Sherlock Holmes Is A-Mouldering In His Grave

The bees are long dead, John and Mary more recently, and his fame, such as it was, is a long-banked fire he warms himself on on short winter days. Time has stolen his height and his appetite, and most days he sits quietly by the southern window watching the sun move across the valley. He boasted once to John that he neither knew nor cared if the sun revolved around the earth or the earth around the sun, as neither case could affect the solution of a crime; now, however, he cannot watch a sunrise without thinking of it.

They must have been young, then, but it was all so long ago he cannot conceive of what youth must have been like. He remembers the anxiety and the desperation of his idle times, but not the pith of the experience—remembers it as a story to be told. How it felt to be so despairingly understimulated that he would rather throw himself from the top of the falls than not eludes him. He is as precise with dates and times and distances as ever, but without the vital interest in humanity that once drove him, those points of data are as sterile and drily pleasing as a railway schedule.

He had not expected to live so long, to so far outlast not only the dead but even himself. He does not begrudge the passing time, but he cannot bring himself to care about it, either.

The Police Are Not Workers

“Trees,” said Encyclopedia, “grow from the top up; what is carved low on a young tree will remain low on an ancient one.”

Bugs nodded to himself. Yes, he thought, that was my mistake. Ah, well, so it goes; they have circled around each other for so long, it is hard to conceive of a world where things could be different. Both the criminal and the detective produce crime, the criminal by the performance of marvelous things, and the detective by the delineation of crime. Who have I hurt by this lie? he asked himself. No one. And who has Encyclopedia hurt by revealing my lie? Also no one.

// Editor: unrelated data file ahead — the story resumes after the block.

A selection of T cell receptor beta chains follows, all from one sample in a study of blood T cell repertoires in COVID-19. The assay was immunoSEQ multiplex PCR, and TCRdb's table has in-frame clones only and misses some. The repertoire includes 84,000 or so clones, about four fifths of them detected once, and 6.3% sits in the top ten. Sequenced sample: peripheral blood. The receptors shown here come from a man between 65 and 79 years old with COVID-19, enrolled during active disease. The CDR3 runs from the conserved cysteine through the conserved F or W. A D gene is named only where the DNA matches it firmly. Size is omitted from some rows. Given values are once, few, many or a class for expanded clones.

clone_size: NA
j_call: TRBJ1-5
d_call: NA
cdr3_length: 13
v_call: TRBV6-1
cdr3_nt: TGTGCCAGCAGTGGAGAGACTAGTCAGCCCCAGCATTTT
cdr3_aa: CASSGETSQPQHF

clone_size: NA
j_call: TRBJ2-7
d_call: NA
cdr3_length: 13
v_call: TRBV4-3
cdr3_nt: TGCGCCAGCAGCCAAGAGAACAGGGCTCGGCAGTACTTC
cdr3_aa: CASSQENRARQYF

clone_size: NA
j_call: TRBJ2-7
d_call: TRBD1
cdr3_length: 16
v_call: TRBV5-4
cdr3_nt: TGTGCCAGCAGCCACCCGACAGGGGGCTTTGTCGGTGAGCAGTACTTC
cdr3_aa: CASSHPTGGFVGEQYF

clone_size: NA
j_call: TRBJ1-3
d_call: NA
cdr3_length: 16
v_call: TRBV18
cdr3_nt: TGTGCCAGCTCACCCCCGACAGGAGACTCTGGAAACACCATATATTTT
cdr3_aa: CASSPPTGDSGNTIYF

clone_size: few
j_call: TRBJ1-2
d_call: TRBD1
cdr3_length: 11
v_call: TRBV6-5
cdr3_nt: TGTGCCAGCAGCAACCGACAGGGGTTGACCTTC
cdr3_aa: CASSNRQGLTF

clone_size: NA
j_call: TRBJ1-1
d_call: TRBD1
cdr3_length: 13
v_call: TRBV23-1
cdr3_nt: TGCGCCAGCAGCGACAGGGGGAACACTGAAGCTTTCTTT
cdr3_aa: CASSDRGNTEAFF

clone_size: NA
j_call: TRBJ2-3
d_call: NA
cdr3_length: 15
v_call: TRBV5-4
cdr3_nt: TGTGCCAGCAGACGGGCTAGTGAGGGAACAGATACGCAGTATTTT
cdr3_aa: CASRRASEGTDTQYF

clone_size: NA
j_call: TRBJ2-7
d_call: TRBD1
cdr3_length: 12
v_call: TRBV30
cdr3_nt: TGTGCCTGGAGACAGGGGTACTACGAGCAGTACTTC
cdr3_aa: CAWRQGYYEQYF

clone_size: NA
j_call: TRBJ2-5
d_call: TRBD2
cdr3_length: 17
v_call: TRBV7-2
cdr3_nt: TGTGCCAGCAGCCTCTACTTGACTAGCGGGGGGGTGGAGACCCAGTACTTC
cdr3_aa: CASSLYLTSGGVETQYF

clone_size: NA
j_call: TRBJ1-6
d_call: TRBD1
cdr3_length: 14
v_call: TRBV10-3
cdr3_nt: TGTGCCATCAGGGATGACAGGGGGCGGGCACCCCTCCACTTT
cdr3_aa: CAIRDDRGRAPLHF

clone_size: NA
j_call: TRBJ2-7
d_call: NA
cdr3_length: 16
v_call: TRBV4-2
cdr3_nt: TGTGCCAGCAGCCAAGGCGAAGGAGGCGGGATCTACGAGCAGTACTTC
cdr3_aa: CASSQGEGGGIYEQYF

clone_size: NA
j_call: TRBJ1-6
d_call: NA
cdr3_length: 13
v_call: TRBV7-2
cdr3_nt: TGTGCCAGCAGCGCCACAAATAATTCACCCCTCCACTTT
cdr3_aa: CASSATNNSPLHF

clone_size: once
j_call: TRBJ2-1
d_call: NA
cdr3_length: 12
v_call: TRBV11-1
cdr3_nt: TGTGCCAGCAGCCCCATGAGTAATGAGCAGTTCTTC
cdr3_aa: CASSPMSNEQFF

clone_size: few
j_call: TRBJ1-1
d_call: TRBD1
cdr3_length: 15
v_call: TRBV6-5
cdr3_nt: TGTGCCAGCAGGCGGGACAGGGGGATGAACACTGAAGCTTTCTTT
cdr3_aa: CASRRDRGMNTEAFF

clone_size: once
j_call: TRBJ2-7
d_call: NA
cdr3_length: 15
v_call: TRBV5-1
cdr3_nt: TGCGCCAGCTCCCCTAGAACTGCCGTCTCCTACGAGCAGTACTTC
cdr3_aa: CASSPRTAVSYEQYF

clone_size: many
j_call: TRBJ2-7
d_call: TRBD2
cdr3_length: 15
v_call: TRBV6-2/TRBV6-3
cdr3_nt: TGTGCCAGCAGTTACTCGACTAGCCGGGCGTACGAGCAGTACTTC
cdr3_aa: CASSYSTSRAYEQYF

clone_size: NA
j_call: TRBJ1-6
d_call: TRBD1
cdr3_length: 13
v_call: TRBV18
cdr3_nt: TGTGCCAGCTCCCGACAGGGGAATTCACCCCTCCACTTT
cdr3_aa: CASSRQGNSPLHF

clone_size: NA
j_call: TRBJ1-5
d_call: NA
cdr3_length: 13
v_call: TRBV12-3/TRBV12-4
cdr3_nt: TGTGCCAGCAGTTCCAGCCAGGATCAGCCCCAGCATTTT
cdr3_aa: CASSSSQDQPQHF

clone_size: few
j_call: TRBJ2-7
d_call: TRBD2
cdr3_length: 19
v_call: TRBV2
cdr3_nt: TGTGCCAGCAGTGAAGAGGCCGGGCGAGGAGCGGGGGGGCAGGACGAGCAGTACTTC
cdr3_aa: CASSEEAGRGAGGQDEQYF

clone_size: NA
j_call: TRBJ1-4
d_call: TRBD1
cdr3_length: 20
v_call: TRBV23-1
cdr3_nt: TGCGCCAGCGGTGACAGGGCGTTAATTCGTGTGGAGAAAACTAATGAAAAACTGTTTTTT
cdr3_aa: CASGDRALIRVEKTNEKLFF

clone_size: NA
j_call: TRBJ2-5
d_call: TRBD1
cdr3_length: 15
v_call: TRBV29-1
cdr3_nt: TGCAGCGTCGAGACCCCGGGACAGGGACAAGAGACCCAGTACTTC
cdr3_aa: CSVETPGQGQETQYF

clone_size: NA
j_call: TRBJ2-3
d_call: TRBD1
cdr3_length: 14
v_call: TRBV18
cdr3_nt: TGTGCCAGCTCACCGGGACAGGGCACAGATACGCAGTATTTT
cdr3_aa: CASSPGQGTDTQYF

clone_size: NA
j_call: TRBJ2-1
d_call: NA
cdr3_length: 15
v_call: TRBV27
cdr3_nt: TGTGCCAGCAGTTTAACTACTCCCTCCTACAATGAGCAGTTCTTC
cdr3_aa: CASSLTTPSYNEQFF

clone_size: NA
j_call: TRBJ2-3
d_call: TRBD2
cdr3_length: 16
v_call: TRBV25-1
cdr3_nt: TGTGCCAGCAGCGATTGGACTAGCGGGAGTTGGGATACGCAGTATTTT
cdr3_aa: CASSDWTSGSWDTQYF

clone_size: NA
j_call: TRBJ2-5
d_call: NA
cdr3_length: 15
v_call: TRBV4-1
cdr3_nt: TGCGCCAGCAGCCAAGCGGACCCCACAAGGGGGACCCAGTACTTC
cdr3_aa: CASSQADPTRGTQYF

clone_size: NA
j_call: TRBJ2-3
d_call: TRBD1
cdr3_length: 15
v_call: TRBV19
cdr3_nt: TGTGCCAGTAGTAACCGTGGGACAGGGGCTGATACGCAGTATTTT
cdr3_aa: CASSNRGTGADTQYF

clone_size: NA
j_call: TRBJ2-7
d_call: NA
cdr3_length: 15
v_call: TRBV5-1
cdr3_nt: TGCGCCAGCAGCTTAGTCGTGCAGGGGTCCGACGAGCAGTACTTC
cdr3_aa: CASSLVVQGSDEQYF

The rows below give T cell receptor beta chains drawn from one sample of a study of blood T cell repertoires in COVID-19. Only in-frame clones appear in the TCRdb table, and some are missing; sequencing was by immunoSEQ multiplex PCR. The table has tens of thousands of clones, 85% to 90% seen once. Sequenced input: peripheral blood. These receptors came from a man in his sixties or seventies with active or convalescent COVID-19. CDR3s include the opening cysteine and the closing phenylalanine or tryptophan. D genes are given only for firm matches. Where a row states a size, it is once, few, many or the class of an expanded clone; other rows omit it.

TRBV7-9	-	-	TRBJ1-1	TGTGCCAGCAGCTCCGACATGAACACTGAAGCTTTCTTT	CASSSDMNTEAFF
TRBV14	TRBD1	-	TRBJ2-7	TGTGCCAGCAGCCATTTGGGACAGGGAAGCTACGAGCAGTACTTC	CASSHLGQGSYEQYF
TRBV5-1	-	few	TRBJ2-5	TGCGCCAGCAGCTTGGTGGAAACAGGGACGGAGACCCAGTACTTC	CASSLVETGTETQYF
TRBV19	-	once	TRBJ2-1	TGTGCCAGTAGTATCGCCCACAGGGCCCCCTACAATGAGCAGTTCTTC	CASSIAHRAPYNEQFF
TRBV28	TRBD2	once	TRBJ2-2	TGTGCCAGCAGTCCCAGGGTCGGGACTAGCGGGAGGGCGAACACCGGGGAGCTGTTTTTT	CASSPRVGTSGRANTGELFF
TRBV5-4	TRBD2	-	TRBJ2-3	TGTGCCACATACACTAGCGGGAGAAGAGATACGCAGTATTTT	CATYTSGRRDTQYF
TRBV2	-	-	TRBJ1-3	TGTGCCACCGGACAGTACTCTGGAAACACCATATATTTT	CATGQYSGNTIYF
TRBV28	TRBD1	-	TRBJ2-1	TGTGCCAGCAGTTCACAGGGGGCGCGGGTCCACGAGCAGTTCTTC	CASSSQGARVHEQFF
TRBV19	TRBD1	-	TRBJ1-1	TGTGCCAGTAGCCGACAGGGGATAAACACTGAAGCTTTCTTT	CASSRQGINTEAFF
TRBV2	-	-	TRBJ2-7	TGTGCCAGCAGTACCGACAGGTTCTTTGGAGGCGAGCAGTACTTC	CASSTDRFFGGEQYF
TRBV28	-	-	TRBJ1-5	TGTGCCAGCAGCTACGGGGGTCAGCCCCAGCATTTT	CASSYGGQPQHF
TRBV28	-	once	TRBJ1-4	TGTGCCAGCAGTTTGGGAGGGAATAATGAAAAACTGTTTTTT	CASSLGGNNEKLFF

He was not bored; how could he be? Before this—in the long untime of their personal prehistory—he was merely violent, a beast in the shape of a boy, with no thought beyond the satisfaction of the desires of a moment and no craft beyond an extra six inches of height and another forty pounds of muscle. Can I have been said to exist? Can a creature that lives solely by reflex be said to live? Was I not then some biological robot, a Talos of mere flesh?

And what were you, my nemesis, my soul, without me? He conjured the kitchen table, the police chief fat and foolish asking his ten year old child for advice, the unbreakable boredom of a sane mind in a secure body, a motive will with no fears, no worries, no great work to wreak craft upon. They are complete in themselves, now, form given soul, soul given presence, and all for the soft labor of an afternoon of tree carving.

“We are our own victims,” Bugs muttered into his collar, but Encyclopedia, if he heard, gave no sign.

Rare Books, Bought and Sold

“An odd anthology.” Takes a drag on the herbal cigarette, fiddles uncomfortably with the spent match. “Publication date of 1953, but several of the stories reference events and people from much later. Not famous things, mind; not the sort of thing you’d spot unless you were actively looking for it. No overt technological anachronisms, nothing substantially paradoxical, just… background details.” Glances out the bay window overlooking the street. No sign of any disturbance; that’s good.

“Give me an example.”